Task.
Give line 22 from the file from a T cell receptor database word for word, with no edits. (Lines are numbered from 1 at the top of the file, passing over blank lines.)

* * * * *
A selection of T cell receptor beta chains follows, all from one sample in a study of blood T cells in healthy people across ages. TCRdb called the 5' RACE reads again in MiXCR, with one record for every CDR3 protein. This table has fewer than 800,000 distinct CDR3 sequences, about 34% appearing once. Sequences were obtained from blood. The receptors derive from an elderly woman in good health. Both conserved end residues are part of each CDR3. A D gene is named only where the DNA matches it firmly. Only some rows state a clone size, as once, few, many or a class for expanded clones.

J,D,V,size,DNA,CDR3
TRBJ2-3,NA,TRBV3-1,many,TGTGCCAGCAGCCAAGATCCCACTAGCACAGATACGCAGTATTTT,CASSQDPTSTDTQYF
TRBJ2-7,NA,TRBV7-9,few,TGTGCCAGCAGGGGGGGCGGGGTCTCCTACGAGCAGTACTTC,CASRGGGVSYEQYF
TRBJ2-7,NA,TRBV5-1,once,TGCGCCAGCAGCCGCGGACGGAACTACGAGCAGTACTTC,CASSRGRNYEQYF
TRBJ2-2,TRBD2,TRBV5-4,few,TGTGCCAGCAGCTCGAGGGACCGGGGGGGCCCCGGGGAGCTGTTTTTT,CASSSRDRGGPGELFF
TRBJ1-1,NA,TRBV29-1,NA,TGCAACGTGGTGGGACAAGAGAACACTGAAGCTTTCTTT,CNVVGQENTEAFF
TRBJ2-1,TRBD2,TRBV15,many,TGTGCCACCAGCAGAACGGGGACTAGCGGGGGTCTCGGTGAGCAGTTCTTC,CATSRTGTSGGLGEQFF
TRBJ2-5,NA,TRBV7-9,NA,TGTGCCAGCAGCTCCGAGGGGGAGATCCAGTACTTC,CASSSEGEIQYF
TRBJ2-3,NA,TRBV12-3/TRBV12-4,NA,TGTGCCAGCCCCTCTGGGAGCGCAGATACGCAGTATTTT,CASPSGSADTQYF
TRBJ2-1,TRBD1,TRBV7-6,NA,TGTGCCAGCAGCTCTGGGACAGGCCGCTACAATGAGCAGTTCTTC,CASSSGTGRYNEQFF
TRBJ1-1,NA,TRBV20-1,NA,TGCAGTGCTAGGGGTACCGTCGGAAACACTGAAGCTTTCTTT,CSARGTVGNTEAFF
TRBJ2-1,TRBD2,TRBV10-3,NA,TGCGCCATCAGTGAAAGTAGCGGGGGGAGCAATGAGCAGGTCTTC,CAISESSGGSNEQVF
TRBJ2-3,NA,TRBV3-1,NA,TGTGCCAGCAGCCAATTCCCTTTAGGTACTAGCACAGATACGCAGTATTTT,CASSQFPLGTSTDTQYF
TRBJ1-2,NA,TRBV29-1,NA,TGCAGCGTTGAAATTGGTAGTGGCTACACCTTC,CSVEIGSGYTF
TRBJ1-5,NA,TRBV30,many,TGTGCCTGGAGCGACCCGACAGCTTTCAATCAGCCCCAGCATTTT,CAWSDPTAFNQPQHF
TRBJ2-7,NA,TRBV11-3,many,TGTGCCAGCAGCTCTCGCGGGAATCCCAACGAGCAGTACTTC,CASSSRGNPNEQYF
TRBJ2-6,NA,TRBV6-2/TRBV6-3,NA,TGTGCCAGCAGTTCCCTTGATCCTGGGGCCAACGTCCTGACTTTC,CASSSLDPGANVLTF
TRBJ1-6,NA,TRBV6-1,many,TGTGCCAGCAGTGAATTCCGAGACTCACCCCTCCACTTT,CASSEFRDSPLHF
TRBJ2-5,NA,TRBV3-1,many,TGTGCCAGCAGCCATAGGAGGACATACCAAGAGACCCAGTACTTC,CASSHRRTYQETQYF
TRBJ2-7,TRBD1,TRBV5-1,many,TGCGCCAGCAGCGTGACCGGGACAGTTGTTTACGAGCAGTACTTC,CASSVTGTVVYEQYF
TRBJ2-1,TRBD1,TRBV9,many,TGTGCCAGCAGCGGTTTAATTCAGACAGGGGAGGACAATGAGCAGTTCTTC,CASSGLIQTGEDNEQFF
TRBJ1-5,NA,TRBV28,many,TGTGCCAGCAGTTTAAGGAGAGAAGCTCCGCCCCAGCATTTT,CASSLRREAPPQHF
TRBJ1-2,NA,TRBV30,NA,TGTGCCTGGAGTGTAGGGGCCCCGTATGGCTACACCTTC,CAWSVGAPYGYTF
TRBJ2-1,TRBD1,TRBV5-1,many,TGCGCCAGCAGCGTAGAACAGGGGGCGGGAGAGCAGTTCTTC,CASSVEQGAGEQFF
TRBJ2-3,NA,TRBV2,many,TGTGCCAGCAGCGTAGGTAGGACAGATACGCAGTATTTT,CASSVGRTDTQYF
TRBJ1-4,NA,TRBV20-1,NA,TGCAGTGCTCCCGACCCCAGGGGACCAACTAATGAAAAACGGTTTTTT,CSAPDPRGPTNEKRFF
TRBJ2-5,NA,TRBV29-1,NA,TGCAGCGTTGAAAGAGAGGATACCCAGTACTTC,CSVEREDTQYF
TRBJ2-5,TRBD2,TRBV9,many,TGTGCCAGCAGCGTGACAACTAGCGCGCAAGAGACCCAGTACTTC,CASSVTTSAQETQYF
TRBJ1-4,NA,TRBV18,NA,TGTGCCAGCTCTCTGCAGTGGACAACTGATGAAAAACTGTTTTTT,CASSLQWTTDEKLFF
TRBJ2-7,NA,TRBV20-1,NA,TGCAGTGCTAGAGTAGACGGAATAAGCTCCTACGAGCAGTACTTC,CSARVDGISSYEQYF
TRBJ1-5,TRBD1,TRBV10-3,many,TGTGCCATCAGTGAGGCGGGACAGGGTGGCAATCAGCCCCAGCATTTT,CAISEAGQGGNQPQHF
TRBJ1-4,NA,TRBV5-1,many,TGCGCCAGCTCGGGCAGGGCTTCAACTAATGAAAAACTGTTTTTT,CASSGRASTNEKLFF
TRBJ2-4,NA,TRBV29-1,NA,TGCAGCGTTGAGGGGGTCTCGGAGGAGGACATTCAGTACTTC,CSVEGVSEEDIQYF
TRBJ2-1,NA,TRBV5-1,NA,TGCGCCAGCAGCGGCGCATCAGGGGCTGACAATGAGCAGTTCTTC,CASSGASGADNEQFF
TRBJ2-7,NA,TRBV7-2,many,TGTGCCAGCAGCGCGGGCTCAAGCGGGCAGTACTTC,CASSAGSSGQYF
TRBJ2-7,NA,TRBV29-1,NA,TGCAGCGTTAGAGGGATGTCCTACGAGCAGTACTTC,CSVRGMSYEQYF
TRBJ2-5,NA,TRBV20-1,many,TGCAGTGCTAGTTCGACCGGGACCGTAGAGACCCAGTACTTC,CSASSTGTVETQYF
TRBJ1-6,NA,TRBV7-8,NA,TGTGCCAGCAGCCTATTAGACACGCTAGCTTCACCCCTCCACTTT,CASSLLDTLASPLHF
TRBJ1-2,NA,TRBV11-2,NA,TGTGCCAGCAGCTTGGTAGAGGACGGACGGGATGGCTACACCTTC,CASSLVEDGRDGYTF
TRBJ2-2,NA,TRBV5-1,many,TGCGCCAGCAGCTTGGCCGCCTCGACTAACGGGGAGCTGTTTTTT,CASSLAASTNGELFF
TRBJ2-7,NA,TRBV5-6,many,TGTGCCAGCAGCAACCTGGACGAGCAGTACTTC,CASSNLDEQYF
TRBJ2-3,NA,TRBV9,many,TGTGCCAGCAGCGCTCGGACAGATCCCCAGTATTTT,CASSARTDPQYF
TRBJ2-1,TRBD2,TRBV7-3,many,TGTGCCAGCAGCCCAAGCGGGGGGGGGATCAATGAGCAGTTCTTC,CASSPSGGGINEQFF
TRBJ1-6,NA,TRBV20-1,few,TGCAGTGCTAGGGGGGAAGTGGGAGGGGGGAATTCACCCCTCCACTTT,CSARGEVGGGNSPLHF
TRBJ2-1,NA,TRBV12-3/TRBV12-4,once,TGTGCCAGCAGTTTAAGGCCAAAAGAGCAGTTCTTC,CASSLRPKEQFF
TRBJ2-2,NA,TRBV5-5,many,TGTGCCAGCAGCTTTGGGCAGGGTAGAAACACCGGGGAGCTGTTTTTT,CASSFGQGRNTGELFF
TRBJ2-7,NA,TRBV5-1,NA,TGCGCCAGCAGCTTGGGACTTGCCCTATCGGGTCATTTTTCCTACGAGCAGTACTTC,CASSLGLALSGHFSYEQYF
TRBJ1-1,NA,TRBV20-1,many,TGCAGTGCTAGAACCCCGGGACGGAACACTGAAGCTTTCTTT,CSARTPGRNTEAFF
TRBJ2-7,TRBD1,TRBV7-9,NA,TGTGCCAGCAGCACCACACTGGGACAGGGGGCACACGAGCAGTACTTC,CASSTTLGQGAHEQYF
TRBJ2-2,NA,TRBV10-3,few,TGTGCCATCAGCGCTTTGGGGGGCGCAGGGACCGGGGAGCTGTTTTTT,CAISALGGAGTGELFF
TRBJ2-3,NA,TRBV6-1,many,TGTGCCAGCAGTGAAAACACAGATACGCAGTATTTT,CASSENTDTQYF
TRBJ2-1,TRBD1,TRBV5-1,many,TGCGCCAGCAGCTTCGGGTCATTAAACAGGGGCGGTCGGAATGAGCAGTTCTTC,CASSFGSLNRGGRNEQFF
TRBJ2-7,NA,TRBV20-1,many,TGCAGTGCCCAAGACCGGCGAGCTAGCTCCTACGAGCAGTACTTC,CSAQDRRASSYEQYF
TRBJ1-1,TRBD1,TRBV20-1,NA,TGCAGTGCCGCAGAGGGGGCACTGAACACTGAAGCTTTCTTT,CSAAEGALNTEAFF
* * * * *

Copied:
TRBJ2-1,TRBD1,TRBV9,many,TGTGCCAGCAGCGGTTTAATTCAGACAGGGGAGGACAATGAGCAGTTCTTC,CASSGLIQTGEDNEQFF